A sermon for Sunday, September 26 at the Church of the Epiphany, Euclid. In the readings, disciples of Moses and Jesus object to unauthorized deployment of the Spirit. In the news, images of border patrols chasing immigrants with horses, and yet more gun violence in our streets and stores.
It is no accident that it is just after the disciples’ argument over which of them might be the greatest that they fall into this dispute about who has the right to cast out demons in the name of Jesus. They have not yet learned the lesson that Jesus tried to teach them through the child. They have not yet realized that it is better to heal the world than to wield power over it. “If we can’t lord it over one another,” they reason, “we can at least set ourselves up over and against the rabble that surrounds us!” Envy is a powerful and unhelpful human emotion.
But Jesus is not threatened by the idea of sharing his power and influence. He is ready for the salvation of the whole world, by all means and all messengers that will bring the gospel, the good news of God’s Christ, to bear upon those who need it. He is there for the casting out of demons, and the recovery of life and hope. He is not afraid that his name will lose its power if too many people confess it.
Jesus’ namesake, Joshua, was jealous for his own gift of anointing when Moses shared his prophetic spirit with the seventy elders. When the young men, Eldad and Medad, expressed the same spirit, Joshua asked Moses to stop them, since they had not been explicitly invited to prophesy as the seventy had. But Moses, like Jesus, had insight into the abundance of God’s grace, and knew that it cannot run out by being shared; nor will it be suppressed by our stinginess.
Envy is the enemy of the gospel and a stumbling block to grace. Jealousy for our borders makes us cruel. Fear of running out of freedom and opportunity for all makes us selfish for our own. The fragility of our own status, as believing ourselves to be beloved of God and of one another, cracks open our relationships too easily, and leaves us with sharp edges.
We see its fruits in the whips of the overseers, transported from another century into our own, we could barely believe our eyes, and yet our hearts knew the truth, and were in some cases complicit.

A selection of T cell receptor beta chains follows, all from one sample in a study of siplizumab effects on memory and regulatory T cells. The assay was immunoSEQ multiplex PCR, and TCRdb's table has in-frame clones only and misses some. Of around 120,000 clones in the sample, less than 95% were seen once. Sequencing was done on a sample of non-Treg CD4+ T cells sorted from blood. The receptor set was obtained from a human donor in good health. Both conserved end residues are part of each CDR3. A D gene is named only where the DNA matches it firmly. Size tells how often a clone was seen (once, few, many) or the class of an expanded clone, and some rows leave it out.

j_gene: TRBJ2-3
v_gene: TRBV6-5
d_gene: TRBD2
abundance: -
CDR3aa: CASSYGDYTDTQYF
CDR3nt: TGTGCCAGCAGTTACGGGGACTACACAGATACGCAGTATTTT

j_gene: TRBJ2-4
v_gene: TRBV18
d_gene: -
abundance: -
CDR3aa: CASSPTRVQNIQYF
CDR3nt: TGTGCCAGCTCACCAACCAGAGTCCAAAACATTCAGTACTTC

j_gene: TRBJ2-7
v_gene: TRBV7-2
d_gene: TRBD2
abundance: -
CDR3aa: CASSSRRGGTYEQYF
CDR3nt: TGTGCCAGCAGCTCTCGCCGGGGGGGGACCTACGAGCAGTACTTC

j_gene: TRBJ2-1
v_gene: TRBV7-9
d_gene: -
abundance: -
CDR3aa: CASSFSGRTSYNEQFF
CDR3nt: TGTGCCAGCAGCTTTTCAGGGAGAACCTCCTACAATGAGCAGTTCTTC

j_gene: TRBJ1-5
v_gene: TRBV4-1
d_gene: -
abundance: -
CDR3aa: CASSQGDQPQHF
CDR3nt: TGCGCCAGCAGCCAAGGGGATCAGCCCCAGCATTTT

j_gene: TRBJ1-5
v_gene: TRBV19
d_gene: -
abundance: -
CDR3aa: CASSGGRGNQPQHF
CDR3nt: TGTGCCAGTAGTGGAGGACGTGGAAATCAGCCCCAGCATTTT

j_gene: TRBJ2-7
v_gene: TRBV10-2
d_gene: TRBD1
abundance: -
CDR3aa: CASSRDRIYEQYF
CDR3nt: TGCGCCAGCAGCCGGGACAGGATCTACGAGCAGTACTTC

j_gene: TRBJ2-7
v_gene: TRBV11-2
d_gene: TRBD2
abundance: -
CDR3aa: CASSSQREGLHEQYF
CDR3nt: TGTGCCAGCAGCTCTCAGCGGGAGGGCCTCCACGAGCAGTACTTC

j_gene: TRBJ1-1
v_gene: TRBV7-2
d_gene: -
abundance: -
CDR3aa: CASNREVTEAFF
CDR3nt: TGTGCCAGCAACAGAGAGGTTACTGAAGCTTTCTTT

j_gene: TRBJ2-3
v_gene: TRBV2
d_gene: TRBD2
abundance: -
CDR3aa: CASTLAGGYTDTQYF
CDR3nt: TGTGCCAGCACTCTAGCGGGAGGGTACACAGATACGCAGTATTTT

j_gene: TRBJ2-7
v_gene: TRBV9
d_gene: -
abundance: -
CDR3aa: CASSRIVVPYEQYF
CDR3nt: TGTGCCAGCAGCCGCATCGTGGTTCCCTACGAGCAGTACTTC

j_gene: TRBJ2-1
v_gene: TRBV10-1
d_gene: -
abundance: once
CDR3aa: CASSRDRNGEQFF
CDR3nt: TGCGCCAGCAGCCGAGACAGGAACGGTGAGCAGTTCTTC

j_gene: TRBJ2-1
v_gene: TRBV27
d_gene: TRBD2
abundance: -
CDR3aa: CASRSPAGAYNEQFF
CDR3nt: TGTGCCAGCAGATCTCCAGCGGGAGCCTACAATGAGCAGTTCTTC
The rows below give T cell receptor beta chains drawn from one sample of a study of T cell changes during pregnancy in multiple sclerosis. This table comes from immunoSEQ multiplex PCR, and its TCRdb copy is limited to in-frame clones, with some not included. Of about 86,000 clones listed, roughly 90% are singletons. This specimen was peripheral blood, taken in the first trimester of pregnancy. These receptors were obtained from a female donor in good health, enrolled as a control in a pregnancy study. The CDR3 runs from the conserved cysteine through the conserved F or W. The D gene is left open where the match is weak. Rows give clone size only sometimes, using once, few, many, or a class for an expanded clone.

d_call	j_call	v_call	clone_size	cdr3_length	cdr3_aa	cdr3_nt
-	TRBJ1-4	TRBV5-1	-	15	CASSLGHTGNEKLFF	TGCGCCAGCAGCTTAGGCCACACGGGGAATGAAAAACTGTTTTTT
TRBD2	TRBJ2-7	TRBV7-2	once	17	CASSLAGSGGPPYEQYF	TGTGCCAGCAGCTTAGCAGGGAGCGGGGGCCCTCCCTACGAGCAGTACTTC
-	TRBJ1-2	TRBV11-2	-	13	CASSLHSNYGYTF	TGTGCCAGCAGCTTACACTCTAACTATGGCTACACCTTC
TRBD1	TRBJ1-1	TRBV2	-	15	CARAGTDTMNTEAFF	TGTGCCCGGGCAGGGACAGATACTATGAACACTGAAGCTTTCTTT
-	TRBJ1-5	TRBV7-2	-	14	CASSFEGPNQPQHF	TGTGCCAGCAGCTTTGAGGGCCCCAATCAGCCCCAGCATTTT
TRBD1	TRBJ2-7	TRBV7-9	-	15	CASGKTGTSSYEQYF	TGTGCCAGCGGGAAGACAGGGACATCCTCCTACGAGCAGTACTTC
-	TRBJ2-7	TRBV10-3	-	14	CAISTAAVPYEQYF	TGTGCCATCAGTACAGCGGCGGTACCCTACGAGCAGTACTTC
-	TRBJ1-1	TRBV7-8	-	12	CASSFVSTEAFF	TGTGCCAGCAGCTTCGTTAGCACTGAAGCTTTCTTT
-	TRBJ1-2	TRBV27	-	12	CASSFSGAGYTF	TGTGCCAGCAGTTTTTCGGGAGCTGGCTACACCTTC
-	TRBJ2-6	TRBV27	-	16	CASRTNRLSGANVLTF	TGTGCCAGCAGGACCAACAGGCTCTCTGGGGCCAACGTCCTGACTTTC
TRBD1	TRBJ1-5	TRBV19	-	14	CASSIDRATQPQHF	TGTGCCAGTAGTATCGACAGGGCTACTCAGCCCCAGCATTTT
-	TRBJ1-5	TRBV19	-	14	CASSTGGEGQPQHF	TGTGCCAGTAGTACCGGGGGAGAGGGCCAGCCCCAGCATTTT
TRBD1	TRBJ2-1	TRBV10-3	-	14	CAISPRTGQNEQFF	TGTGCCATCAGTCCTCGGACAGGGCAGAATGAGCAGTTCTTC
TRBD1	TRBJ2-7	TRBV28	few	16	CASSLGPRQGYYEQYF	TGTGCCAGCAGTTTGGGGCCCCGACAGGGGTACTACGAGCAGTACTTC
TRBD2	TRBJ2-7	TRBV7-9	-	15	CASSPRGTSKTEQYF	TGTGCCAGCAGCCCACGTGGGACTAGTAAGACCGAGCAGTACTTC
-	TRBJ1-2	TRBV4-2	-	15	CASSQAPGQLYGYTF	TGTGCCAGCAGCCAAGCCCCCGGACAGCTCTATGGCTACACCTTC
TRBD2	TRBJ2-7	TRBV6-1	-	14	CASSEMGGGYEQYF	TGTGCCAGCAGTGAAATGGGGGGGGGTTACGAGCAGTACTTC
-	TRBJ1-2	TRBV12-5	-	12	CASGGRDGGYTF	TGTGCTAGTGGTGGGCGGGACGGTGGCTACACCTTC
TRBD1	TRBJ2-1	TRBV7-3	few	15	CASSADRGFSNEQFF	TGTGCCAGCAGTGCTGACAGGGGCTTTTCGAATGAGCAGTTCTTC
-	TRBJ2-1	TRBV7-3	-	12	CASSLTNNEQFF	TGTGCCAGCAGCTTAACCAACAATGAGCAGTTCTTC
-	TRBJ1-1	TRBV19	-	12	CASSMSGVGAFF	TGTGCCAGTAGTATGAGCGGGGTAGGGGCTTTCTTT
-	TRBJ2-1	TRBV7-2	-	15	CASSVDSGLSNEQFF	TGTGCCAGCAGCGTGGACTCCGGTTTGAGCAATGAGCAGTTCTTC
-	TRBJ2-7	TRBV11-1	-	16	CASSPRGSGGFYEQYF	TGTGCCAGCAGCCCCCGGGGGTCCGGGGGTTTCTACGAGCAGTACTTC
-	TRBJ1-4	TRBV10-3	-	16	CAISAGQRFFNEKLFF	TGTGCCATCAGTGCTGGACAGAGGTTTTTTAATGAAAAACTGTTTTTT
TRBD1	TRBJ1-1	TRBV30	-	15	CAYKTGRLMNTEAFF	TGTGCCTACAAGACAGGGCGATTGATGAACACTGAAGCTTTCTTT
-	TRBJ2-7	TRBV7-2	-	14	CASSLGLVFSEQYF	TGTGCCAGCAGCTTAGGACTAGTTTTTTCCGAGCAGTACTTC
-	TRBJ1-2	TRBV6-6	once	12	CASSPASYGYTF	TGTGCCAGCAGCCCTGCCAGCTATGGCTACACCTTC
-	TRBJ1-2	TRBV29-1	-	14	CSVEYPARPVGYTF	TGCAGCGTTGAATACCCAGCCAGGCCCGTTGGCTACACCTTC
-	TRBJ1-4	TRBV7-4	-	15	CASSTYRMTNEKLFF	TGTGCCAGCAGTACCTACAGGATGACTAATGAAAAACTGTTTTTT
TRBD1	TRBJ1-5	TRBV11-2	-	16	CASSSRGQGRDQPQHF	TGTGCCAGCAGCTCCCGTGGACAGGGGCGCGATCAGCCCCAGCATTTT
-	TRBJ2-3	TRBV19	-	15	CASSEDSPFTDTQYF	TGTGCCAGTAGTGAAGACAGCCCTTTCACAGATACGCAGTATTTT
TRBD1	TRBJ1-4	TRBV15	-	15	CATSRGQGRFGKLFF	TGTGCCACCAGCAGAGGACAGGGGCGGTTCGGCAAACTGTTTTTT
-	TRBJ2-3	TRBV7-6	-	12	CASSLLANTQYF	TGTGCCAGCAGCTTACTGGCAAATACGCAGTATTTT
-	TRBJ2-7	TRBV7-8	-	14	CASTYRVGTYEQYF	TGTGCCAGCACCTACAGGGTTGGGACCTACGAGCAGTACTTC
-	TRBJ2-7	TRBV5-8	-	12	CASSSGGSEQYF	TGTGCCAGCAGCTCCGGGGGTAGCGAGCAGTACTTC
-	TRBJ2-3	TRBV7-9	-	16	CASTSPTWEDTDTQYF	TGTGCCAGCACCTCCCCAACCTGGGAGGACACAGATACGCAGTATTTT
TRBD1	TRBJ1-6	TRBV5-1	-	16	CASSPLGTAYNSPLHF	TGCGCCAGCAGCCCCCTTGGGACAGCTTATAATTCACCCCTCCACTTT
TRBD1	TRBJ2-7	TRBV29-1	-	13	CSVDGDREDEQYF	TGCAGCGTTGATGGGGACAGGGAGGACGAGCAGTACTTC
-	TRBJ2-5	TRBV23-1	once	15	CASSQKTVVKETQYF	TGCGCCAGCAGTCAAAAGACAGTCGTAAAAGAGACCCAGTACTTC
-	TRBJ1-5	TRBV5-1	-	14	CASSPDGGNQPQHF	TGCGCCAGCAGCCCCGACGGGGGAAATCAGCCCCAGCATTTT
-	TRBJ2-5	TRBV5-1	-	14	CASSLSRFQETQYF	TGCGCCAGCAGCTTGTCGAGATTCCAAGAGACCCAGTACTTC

We see envy’s rotten fruit in the violence that stalks our own streets, and the suspicion which divides a neighbour from the love that they are owed.
We see it in systems of supremacy that, loudly or subtly, prop up the privilege of those who have it and close the doors against those who do not, instead of dismantling the scaffold that keeps an uneven and unequal edifice propped up.
But Moses said, “Are you jealous for my sake? Would that all the Lord’s people were prophets, and that the Lord would put his spirit on them!”
And Jesus said, “Whoever is not against us is for us.”
Whoever is not against us is for us. The people who have come to our borders because they believe that they will find some good here, who believe in the good things we say about ourselves, they are for us; and should we turn against them?
It is no accident that this situation occurs right after the disciples’ dispute over who is the greatest. Nor is it any great coincidence that it occurs not long after they failed to cast out the demon from a boy tormented by it, whose father appealed to Jesus for help. The disciples are stung by what they cannot do and jealous of those to whom it seems to come more easily. Their sense of inner greatness is fragile and they are vulnerable to envy.
But they have the privilege that is like no other. They live and breathe and eat and walk with Jesus, the Christ. They know him like no one else. They are part of his morning prayers and his desert retreats and they witness his miracles and they watch him sleep. They will become his church, and they will prophesy, bringing the truth of the gospel to the ends of the earth. They will be salted with fire, with the fire of the Holy Spirit, at Pentecost. All except the one whose envy gets the better of him, who betrays the grace of God for a handful of silver and the gratitude and contempt of the authorities.
In the letter of James, it is written,
Who is wise and understanding among you? Show by your good life that your works are done with gentleness born of wisdom. But if you have bitter envy and selfish ambition in your hearts, do not be boastful and false to the truth. … For where there is envy and selfish ambition there will also be disorder and wickedness of every kind. But the wisdom from above is first pure, then peaceable, gentle, willing to yield, full of mercy and good fruits, without a trace of partiality or hypocrisy. And a harvest of righteousness is sown in peace for those who make peace.” (James 3:13-14, 16-18)
Jesus tells his disciples, whose direct spiritual descendants we are, “Have salt in yourselves, and be at peace with one another.”
Have salt in yourselves, knowing the worth that Christ has placed upon you and within you. Put no stumbling block before justice, and do not seek to cast out mercy, do not be jealous for God’s loving-kindness, but have peace in the knowledge that God is love.
We have privilege like no other. We have the Body of Christ among us and within us, and we are a part of him. We need no selfish ambition to make ourselves great when we have the great commandments, to love God with all of our being and our neighbours as ourselves, to sustain us and to guide us; when we have the love of God within us and among us, salt in ourselves.
“Would that all the Lord’s people were prophets,” said Moses. Have salt in yourselves, and prophesy peace.